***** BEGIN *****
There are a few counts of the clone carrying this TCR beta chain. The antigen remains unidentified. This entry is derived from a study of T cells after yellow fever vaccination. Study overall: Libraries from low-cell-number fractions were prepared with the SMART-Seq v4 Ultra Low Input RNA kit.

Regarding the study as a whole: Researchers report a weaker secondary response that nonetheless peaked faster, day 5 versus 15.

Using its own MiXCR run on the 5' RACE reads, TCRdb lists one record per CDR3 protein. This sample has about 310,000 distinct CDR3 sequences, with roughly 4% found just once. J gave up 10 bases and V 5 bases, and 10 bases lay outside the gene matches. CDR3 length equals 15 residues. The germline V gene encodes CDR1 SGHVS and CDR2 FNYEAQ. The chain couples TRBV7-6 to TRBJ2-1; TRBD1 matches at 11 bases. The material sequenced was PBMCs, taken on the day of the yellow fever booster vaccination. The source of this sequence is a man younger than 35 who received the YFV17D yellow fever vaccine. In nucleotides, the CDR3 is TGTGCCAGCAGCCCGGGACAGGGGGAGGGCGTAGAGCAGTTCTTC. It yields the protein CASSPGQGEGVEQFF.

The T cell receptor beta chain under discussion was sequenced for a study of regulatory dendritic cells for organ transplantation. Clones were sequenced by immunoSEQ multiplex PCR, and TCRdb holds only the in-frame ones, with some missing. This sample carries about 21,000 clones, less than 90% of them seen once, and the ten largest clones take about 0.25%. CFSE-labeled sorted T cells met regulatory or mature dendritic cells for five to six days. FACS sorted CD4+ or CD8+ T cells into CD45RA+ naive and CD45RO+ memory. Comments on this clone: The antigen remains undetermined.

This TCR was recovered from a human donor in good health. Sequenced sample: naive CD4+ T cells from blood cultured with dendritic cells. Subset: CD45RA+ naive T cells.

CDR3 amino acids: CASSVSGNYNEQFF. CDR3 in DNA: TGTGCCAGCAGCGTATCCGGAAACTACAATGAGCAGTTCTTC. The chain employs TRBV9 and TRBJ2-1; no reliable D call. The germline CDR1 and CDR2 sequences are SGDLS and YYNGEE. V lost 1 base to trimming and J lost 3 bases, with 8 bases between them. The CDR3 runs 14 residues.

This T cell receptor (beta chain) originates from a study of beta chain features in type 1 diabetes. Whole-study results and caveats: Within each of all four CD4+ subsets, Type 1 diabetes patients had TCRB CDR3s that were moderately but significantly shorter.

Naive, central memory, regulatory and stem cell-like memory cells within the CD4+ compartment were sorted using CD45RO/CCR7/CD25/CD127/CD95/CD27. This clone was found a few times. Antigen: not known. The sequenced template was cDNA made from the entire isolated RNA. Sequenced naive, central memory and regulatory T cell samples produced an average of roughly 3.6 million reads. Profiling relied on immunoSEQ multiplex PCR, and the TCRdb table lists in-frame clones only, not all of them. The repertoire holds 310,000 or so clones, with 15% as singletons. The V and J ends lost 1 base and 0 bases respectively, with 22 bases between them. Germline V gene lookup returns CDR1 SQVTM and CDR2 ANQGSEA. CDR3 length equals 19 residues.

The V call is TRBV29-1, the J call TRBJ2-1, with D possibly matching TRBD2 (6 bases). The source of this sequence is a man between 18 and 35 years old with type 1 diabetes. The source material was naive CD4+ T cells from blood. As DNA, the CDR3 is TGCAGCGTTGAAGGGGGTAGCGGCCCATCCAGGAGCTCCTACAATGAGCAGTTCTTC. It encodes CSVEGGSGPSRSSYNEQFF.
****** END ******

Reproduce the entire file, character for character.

There are a few counts of the clone carrying this TCR beta chain. The antigen remains unidentified. This entry is derived from a study of T cells after yellow fever vaccination. Study overall: Libraries from low-cell-number fractions were prepared with the SMART-Seq v4 Ultra Low Input RNA kit.

Regarding the study as a whole: Researchers report a weaker secondary response that nonetheless peaked faster, day 5 versus 15.

Using its own MiXCR run on the 5' RACE reads, TCRdb lists one record per CDR3 protein. This sample has about 310,000 distinct CDR3 sequences, with roughly 4% found just once. J gave up 10 bases and V 5 bases, and 10 bases lay outside the gene matches. CDR3 length equals 15 residues. The germline V gene encodes CDR1 SGHVS and CDR2 FNYEAQ. The chain couples TRBV7-6 to TRBJ2-1; TRBD1 matches at 11 bases. The material sequenced was PBMCs, taken on the day of the yellow fever booster vaccination. The source of this sequence is a man younger than 35 who received the YFV17D yellow fever vaccine. In nucleotides, the CDR3 is TGTGCCAGCAGCCCGGGACAGGGGGAGGGCGTAGAGCAGTTCTTC. It yields the protein CASSPGQGEGVEQFF.

The T cell receptor beta chain under discussion was sequenced for a study of regulatory dendritic cells for organ transplantation. Clones were sequenced by immunoSEQ multiplex PCR, and TCRdb holds only the in-frame ones, with some missing. This sample carries about 21,000 clones, less than 90% of them seen once, and the ten largest clones take about 0.25%. CFSE-labeled sorted T cells met regulatory or mature dendritic cells for five to six days. FACS sorted CD4+ or CD8+ T cells into CD45RA+ naive and CD45RO+ memory. Comments on this clone: The antigen remains undetermined.

This TCR was recovered from a human donor in good health. Sequenced sample: naive CD4+ T cells from blood cultured with dendritic cells. Subset: CD45RA+ naive T cells.

CDR3 amino acids: CASSVSGNYNEQFF. CDR3 in DNA: TGTGCCAGCAGCGTATCCGGAAACTACAATGAGCAGTTCTTC. The chain employs TRBV9 and TRBJ2-1; no reliable D call. The germline CDR1 and CDR2 sequences are SGDLS and YYNGEE. V lost 1 base to trimming and J lost 3 bases, with 8 bases between them. The CDR3 runs 14 residues.

This T cell receptor (beta chain) originates from a study of beta chain features in type 1 diabetes. Whole-study results and caveats: Within each of all four CD4+ subsets, Type 1 diabetes patients had TCRB CDR3s that were moderately but significantly shorter.

Naive, central memory, regulatory and stem cell-like memory cells within the CD4+ compartment were sorted using CD45RO/CCR7/CD25/CD127/CD95/CD27. This clone was found a few times. Antigen: not known. The sequenced template was cDNA made from the entire isolated RNA. Sequenced naive, central memory and regulatory T cell samples produced an average of roughly 3.6 million reads. Profiling relied on immunoSEQ multiplex PCR, and the TCRdb table lists in-frame clones only, not all of them. The repertoire holds 310,000 or so clones, with 15% as singletons. The V and J ends lost 1 base and 0 bases respectively, with 22 bases between them. Germline V gene lookup returns CDR1 SQVTM and CDR2 ANQGSEA. CDR3 length equals 19 residues.

The V call is TRBV29-1, the J call TRBJ2-1, with D possibly matching TRBD2 (6 bases). The source of this sequence is a man between 18 and 35 years old with type 1 diabetes. The source material was naive CD4+ T cells from blood. As DNA, the CDR3 is TGCAGCGTTGAAGGGGGTAGCGGCCCATCCAGGAGCTCCTACAATGAGCAGTTCTTC. It encodes CSVEGGSGPSRSSYNEQFF.